USDA Offers Disaster Assistance and Program Flexibility to Florida Farmers and Livestock Producers Impacted by Hurricane Ian
If you are unable to reach your local NRCS office for emergency assistance, contact: FL NRCS State Office at (352) 338-9500 or SM.NRCS.FL.DISASTERINFO@USDA.GOV.
Oct. 17, 2022 – Florida agricultural operations have been significantly impacted by Hurricane Ian and related weather events. The U.S. Department of Agriculture (USDA) has technical and financial assistance available to help farmers and livestock producers recover. Impacted producers should contact their local USDA Service Center to report losses and learn more about program options available to assist in their recovery from crop, land, infrastructure and livestock losses and damages.
“Production agriculture is vital to the Florida economy, and USDA stands ready to assist in the recovery from Hurricane Ian,” said Robert Bonnie, Under Secretary for Farm Production and Conservation. “I assure you that USDA employees are working diligently to deliver USDA’s extensive portfolio of disaster assistance programs and services to all impacted agricultural producers.”
USDA Disaster Assistance
Producers who experience livestock deaths may be eligible for the Farm Service Agency (FSA) Livestock Indemnity Program (LIP).
Meanwhile, for hurricane recovery, the Emergency Assistance for Livestock, Honeybees, and Farm-Raised Fish Program (ELAP) provides eligible producers with compensation for feed and grazing losses. For ELAP, producers will need to file a notice of loss within 30 days and honeybee losses within 15 days.
Additionally, eligible citrus producers, orchardists and nursery tree growers may be eligible for cost-share assistance through the Tree Assistance Program (TAP) to replant or rehabilitate eligible trees, bushes or vines lost. TAP complements Noninsured Crop Disaster Assistance Program (NAP) or crop insurance coverage, which covers the crop but not the plants or trees in all cases. For TAP, a program application must be filed within 90 days.
“Once you are able to safely evaluate the impact on your operation, be sure to contact your local FSA office to timely report all crop, livestock and farm infrastructure damages and losses. If your local FSA office is closed, you can contact the FSA Call Center at 1-877-508-8364 or email SM.FPAC.FSA.FLFSA.Disaster@USDA.GOV for assistance information and to report losses. The line is staffed Monday through Friday from 8 a.m. to 8 p.m. ET,” said Deborah Tannenbaum, State Executive Director for FSA in Florida. “To expedite FSA disaster assistance, you will likely need to provide documents, such as farm records, herd inventory, receipts and pictures of damages or losses.”
FSA also offers a variety of direct and guaranteed farm loans, including operating and emergency farm loans, to producers unable to secure commercial financing. Producers in counties with a primary or contiguous disaster designation may be eligible for low-interest emergency loans to help them recover from production and physical losses. Loans can help producers replace essential property, purchase inputs like livestock, equipment, feed and seed, cover family living expenses or refinance farm-related debts and other needs. Additionally, FSA has a variety of loan servicing option available for borrowers who are unable to make scheduled payments on their farm loan programs debt to the Agency because of reasons beyond their control.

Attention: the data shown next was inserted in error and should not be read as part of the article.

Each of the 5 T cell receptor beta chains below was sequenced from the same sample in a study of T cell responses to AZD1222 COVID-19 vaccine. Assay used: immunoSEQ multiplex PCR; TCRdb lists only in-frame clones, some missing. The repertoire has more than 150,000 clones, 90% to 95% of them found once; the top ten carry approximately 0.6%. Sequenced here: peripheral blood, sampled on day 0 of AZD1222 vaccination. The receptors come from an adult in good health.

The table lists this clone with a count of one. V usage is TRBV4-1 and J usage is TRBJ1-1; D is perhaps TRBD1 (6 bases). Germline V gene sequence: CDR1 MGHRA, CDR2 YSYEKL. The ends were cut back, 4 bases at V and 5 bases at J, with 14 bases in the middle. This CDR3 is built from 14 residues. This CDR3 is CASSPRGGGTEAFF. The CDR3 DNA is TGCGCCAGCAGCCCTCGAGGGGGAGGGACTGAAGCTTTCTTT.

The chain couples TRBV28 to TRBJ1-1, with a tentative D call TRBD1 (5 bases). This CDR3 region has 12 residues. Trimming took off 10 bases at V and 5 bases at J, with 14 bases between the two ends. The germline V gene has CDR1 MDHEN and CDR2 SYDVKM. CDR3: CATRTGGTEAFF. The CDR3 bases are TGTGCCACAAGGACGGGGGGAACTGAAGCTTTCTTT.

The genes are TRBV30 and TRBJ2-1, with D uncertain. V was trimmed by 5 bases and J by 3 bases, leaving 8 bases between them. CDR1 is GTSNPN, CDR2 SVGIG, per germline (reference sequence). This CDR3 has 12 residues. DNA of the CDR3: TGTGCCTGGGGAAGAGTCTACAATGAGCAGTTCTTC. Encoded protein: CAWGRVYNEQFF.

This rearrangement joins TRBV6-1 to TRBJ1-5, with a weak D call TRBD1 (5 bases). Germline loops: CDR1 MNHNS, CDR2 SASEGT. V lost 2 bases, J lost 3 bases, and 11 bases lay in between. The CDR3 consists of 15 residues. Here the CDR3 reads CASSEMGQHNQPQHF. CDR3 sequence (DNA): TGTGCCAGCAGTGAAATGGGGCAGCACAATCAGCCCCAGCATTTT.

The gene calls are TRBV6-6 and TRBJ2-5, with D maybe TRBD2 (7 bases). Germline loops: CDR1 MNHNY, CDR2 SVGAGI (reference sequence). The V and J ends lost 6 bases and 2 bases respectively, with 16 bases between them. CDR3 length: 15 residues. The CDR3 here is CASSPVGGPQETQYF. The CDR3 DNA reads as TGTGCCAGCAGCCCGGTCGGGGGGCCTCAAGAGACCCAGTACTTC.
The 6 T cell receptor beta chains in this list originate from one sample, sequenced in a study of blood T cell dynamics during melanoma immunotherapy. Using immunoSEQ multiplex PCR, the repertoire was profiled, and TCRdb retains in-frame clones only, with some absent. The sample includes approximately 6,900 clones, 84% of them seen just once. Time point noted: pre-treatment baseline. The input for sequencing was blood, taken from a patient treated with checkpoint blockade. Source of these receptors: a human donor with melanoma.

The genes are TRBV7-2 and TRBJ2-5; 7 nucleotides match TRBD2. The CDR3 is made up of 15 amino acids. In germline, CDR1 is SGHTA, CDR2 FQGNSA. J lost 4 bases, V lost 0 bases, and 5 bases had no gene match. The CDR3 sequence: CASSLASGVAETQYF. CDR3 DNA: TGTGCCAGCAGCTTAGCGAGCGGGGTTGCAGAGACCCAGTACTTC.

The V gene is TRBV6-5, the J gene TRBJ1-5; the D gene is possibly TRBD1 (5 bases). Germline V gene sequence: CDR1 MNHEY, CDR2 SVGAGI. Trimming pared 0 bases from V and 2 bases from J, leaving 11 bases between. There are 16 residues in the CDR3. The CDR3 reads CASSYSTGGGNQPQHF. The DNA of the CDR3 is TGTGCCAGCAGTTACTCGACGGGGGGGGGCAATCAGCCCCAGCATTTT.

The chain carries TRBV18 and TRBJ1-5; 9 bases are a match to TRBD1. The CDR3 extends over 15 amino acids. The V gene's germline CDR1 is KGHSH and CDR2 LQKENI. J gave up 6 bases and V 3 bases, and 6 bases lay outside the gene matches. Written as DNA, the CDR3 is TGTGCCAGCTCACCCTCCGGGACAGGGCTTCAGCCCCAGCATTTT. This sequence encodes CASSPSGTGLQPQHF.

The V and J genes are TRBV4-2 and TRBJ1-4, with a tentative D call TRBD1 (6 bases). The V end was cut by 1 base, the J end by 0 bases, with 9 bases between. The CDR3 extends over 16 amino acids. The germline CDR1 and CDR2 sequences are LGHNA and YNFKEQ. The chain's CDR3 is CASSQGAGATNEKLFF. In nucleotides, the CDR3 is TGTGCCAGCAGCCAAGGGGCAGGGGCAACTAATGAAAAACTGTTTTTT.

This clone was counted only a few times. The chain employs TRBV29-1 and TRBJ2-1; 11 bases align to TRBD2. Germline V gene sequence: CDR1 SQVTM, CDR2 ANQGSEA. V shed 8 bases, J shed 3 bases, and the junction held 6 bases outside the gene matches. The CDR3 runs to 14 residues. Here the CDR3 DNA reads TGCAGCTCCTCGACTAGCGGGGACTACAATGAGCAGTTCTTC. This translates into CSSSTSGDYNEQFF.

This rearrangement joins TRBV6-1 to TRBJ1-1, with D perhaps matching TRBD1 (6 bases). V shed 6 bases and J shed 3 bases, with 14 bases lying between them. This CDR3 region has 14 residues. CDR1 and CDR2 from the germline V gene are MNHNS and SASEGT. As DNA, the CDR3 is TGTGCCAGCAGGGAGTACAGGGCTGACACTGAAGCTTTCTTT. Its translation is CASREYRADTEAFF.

To expedite recovery assistance for producers in need, USDA’s Risk Management Agency (RMA) is authorizing emergency loss procedures to better assist Florida agricultural producers with crop insurance who have been impacted by Hurricane Ian.
Normally, producers are required to file a notice of loss for crop damage to their agent within 72 hours of damage discovery and follow up in writing within 15 days. In addition to other flexibilities, RMA is now enabling crop insurance companies to accept a delayed notice of loss from insureds while also streamlining the loss adjustment process to expedite the processing of claims. Producers who have risk protection through Federal Crop Insurance should start the process by filing a notice of loss to their crop insurance agent.
“Crop insurance and other USDA risk management options are there to help producers manage risk because we never know what nature has in store for the future. These program flexibilities allow impacted producers much-needed time to assess agricultural damages and losses while tending to the many competing priorities in their post-hurricane lives,” said Davina Lee, Director of RMA’s Valdosta Regional Office that covers Florida. “The crop insurance companies, loss adjusters and agents are experienced and well trained in handling these types of events.”